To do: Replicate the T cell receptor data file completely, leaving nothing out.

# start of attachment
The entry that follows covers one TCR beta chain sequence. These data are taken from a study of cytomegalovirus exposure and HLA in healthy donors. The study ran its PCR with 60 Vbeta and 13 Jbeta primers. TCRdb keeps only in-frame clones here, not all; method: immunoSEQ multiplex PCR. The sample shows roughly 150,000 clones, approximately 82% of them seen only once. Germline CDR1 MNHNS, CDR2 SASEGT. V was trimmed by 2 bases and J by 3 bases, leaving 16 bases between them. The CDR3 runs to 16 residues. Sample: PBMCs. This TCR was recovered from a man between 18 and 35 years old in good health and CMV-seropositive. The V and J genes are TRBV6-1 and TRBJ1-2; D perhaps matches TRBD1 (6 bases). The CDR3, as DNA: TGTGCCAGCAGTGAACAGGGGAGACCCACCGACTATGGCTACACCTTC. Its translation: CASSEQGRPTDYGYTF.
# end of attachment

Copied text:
The entry that follows covers one TCR beta chain sequence. These data are taken from a study of cytomegalovirus exposure and HLA in healthy donors. The study ran its PCR with 60 Vbeta and 13 Jbeta primers. TCRdb keeps only in-frame clones here, not all; method: immunoSEQ multiplex PCR. The sample shows roughly 150,000 clones, approximately 82% of them seen only once. Germline CDR1 MNHNS, CDR2 SASEGT. V was trimmed by 2 bases and J by 3 bases, leaving 16 bases between them. The CDR3 runs to 16 residues. Sample: PBMCs. This TCR was recovered from a man between 18 and 35 years old in good health and CMV-seropositive. The V and J genes are TRBV6-1 and TRBJ1-2; D perhaps matches TRBD1 (6 bases). The CDR3, as DNA: TGTGCCAGCAGTGAACAGGGGAGACCCACCGACTATGGCTACACCTTC. Its translation: CASSEQGRPTDYGYTF.